Book Review: Mistborn: The Well of Ascension (Book Two of the Mistborn Trilogy)
Having gone a bit long in my recap of the first Mistborn book, I now come to the second book of the series, The Well of Ascension. This marks the third Brandon Sanderson book I’ve read and the man keeps proving that he knows what he’s doing when it comes to epic fantasy.
Now, I should state that I’m not much of a sequel guy. I’ve just begun reading the second parts of series, starting with The Great Hunt and this. I used to have a rule that I wouldn’t start a series if I knew it would be more than two books. However, that view gets in the way of reading some of the best series out there and now I’m in it for the long run. This being book two of a trilogy, there are some spoilers involving the first one, but I’ll try to keep everything at a minimum.
The Well of Ascension begins right where the first book ends; the Lord Ruler is gone and civil war has broken out. The city of Luthadel is under siege by men who want to claim kingship in the power vacuum and our heroes are the only ones willing to stop them. Elend, the love interest from the first book, is now a main protagonist and current king of Luthadel. He’s also the current leader of the main crew from the first book. His adversary is his father, Straff Venture, as well as the council of leadership set up in the city. Where the first book was about rebelling against the established authority; the second is about retaining the current authority. It’s funny how rebels never think about that.
Vin is back and working alongside Elend to maintain order. Their relationship is a big part of this book; Vin loves him but she still has trouble trusting that he won’t leave. I wanted to roll my eyes at her insecurity, but it reminds me all too well of my own. Also on display is Vin’s increased power. She’s the resident Mistborn and has to carry the weight in the city. While the first few fights with other Allomancers left me bored due to Sanderson’s exposition of the magic system, the book picks up the slack latter on. There are scenes with Vin stopping armies and leaping from the sky with swords that are too big for her. It can get very “anime” at times and it’s fantastic. Reading about arrows splitting and heads being cracked gets crazy and leaves you wanted to see how powerful Vin can really become.
There’s new characters, such as Zane, a rival Mistborn who’s connected to Elend. He’s as crazy as they come, talking to himself and lying to others. Tindwyl is a Terriswoman who has mixed feelings about Sazed and plays an important part in Elend’s kingship. We also have OreSeur, a shapeshifter who becomes this book's scene stealer. The scenes with Vin and OreSeur are great and show the building of trust in ways that seem too acute to be in a fiction book. Old characters return, with Sazed having a much bigger and deserving spot in this story.
I finished this book much faster than I did the first one. Where the first book was easy to put down and walk away from, this one left me wanting more. The politicking was more interesting that I would have guessed and even some of the bad guys aren’t that terrible. Creatures like the Koloss are scary and learning about OreSeur’s people was cool. There’s a lot going on, just like the first, but it all works much better in this volume.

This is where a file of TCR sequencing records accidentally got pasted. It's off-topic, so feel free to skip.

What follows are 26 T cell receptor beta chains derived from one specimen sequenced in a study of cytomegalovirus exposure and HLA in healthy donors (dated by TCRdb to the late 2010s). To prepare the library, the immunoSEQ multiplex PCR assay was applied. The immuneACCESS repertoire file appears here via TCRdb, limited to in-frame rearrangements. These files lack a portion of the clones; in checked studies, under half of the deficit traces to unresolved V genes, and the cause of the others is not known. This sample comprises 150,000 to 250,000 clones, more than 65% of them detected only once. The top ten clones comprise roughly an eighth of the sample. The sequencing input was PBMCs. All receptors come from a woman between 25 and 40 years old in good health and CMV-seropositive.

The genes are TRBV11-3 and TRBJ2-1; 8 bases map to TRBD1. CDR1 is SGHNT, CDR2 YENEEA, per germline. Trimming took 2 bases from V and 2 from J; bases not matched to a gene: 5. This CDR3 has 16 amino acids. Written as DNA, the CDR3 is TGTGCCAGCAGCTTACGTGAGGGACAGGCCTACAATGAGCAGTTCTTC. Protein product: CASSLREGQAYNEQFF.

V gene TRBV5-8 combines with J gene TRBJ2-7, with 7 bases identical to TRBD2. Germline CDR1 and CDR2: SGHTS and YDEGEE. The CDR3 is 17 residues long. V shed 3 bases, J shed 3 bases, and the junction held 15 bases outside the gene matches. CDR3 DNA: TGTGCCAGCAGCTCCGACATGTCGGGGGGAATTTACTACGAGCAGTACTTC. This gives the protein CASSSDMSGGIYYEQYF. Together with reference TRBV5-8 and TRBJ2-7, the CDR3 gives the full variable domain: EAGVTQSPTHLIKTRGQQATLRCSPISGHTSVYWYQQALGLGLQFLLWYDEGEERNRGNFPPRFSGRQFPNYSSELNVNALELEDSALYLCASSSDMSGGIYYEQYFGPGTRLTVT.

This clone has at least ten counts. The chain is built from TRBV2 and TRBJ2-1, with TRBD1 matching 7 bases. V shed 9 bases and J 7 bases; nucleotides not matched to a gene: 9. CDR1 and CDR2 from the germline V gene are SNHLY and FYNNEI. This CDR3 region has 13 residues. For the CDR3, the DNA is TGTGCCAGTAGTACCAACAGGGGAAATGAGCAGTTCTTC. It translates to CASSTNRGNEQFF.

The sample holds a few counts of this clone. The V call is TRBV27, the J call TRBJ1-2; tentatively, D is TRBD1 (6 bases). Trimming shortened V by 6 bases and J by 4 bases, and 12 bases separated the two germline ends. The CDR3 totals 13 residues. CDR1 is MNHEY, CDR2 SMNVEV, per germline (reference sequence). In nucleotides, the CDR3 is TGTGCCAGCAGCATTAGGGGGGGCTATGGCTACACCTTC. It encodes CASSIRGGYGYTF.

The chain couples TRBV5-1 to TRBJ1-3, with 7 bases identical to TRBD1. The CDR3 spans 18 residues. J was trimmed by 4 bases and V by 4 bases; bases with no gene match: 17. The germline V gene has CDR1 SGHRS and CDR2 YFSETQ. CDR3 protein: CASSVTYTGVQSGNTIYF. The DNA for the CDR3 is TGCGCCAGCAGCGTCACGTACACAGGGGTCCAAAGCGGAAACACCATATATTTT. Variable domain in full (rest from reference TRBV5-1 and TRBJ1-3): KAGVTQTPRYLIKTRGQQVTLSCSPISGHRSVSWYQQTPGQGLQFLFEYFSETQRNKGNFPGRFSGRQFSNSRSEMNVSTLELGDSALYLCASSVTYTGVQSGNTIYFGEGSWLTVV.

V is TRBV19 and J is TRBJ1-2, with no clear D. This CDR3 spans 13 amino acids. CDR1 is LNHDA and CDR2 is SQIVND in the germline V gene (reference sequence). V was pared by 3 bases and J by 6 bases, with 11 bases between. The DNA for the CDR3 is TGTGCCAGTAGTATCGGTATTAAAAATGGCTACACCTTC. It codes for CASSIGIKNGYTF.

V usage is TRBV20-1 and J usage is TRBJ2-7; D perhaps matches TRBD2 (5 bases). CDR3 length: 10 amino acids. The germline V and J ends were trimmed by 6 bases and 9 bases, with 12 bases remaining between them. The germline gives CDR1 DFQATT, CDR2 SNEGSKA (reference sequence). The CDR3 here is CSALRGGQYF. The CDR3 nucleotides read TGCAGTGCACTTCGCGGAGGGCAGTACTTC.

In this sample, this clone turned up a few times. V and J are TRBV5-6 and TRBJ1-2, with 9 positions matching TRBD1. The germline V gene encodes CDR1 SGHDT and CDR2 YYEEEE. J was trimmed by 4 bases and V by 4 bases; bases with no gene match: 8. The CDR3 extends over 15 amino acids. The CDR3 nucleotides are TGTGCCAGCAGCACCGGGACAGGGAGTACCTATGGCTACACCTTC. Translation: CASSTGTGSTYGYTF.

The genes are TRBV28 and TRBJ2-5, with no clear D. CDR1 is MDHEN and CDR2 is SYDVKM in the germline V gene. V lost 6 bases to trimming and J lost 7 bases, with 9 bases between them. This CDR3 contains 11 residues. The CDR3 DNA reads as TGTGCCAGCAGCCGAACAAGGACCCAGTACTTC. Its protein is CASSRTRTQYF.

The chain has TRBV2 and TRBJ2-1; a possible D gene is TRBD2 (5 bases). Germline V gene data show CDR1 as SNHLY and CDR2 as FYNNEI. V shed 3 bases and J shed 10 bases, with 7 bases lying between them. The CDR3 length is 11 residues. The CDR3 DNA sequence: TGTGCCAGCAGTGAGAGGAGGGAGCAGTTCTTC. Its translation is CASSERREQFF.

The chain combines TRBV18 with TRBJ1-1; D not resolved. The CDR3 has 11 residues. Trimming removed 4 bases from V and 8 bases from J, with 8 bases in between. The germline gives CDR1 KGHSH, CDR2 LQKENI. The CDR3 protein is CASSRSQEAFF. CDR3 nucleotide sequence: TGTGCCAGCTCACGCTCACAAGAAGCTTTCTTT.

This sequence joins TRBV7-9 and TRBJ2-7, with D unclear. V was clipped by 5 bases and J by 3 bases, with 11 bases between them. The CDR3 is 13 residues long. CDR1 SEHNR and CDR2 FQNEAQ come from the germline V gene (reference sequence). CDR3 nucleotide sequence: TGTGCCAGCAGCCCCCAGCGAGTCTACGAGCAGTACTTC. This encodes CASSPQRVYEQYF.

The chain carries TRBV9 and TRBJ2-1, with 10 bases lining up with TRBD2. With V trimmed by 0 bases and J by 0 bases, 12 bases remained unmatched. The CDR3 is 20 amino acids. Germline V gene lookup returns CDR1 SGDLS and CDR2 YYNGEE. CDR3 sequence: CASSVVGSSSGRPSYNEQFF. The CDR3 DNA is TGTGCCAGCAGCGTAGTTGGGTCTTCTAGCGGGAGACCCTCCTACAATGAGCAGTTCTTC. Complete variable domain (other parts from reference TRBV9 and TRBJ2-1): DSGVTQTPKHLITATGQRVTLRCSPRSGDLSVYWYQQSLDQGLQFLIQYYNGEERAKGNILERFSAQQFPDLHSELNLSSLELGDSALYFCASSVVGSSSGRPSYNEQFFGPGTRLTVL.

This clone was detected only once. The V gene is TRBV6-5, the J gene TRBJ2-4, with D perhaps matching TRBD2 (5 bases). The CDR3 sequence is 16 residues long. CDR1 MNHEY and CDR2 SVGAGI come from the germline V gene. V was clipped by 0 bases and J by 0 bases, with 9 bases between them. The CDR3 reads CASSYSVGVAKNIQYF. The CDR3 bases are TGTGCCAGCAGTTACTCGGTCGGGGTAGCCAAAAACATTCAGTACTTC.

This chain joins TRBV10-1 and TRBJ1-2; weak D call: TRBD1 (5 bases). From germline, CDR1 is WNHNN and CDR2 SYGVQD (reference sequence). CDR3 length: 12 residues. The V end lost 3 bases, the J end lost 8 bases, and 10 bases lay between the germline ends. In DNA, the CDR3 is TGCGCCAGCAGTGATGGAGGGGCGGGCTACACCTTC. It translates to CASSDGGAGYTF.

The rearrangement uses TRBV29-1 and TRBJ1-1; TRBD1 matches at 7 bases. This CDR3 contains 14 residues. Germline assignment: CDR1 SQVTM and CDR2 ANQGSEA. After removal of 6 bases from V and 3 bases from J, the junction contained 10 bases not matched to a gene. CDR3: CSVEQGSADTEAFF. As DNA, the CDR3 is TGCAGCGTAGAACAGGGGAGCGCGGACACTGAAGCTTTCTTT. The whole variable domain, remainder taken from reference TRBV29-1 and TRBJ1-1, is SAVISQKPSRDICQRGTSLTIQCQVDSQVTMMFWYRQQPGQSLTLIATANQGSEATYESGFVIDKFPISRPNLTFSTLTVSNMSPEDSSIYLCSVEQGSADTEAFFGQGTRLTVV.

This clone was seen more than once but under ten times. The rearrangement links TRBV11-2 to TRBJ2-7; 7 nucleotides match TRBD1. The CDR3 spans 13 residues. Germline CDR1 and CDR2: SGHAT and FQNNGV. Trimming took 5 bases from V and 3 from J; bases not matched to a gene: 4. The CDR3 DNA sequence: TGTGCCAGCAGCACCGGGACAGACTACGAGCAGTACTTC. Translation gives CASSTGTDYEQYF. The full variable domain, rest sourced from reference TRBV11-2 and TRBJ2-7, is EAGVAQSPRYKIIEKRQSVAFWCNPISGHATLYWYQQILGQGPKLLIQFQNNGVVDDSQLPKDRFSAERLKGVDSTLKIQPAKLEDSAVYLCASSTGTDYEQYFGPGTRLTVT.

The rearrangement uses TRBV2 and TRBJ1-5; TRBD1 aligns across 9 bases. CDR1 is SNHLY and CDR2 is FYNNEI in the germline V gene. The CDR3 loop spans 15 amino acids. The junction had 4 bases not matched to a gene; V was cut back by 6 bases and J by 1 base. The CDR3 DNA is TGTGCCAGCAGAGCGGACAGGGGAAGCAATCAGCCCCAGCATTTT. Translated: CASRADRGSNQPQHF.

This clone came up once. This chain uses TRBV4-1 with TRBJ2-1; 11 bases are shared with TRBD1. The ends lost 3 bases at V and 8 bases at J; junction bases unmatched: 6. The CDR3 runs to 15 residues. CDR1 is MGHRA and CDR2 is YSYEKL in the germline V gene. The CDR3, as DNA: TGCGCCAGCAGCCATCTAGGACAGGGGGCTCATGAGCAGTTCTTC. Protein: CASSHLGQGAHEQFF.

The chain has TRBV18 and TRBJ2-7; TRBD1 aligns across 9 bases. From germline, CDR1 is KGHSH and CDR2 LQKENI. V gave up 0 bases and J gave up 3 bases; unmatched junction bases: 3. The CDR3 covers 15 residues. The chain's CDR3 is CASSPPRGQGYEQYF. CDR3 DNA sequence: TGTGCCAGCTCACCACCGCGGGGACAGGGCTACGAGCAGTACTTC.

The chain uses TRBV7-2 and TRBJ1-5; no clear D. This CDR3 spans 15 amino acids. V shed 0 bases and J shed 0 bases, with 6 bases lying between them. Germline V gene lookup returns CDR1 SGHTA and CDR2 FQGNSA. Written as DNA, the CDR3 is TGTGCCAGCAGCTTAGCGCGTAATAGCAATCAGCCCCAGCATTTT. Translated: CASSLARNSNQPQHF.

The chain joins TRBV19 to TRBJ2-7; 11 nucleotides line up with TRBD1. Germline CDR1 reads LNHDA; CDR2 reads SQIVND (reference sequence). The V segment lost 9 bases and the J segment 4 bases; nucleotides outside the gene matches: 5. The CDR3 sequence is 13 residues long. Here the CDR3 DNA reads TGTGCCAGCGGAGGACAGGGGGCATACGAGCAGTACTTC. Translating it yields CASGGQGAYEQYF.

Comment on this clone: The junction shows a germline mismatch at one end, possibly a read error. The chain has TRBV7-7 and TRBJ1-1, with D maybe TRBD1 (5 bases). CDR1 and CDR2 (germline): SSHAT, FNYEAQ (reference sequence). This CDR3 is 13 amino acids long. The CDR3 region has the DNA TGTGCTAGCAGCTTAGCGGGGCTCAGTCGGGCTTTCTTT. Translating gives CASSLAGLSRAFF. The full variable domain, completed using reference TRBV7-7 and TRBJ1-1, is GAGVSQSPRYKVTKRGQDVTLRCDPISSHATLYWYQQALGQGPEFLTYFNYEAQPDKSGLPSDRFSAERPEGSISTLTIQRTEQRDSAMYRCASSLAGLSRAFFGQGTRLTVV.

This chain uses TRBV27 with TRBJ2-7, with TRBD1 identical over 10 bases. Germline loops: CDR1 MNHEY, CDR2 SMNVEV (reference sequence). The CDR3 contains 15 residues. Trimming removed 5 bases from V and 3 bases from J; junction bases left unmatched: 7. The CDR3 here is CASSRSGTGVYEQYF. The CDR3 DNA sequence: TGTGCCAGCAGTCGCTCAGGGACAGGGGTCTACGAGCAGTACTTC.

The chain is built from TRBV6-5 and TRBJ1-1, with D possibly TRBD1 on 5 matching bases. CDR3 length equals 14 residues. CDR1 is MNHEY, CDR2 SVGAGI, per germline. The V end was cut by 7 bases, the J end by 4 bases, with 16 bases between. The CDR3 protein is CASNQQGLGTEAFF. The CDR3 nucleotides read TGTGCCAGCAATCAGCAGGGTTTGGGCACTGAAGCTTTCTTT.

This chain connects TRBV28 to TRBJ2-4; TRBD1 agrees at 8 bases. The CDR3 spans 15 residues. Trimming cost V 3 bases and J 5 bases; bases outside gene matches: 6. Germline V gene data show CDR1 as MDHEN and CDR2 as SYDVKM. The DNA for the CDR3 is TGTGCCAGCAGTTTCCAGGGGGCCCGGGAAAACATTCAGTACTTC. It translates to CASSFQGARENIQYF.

Elend is a much stronger character in this book than previously. You can see how he becomes more like the king he needs to be, and you can understand why a character like Vin would stay with him. His training, his mistakes, they all build together to turn him into a leader. The scene in the Koloss' camp where he tests his combat skills is one of his highlights and helped win me over to him.
Vin’s moments at the end of the book are great. She, too, becomes the leader she needs to be and accepts her position among the people. As Vin studies and determines truths about the Well of Ascension, you see her grow as a character. She’s not just knife in the dark, she’s intelligent and strong, and will fight for what she knows is right. It can be scary watching her defend her friends, but that’s what relationships do to people.
The ending was good and left me more interested in the next book than the first one did. I’m not sure what it was about book one, but the sequel was more my speed. I preferred the characters and the plot, enjoyed the action, and felt more despair in this read. Maybe the first one was less complex, or maybe I was less interested in Vin when she didn’t trust than I am in Vin when she’s worried about those she now loves. Sanderson doesn’t play around in this book; he tackles views of religion and death, as well as the futility of war. Major characters don’t make it out of this book alive, and there’s one death in particular that left me upset at Sanderson.
If you’ve read the first book, you shouldn’t hesitate in reading the sequel. Even if you’ve never read the first book, this one is readable, with Sanderson doing a decent job recapping the first book. You would lose the connection to some characters, but I could still see someone liking this book without having knowledge of the first. If the third book is as good as this one than the trilogy will be one my favorites and easily recommendable.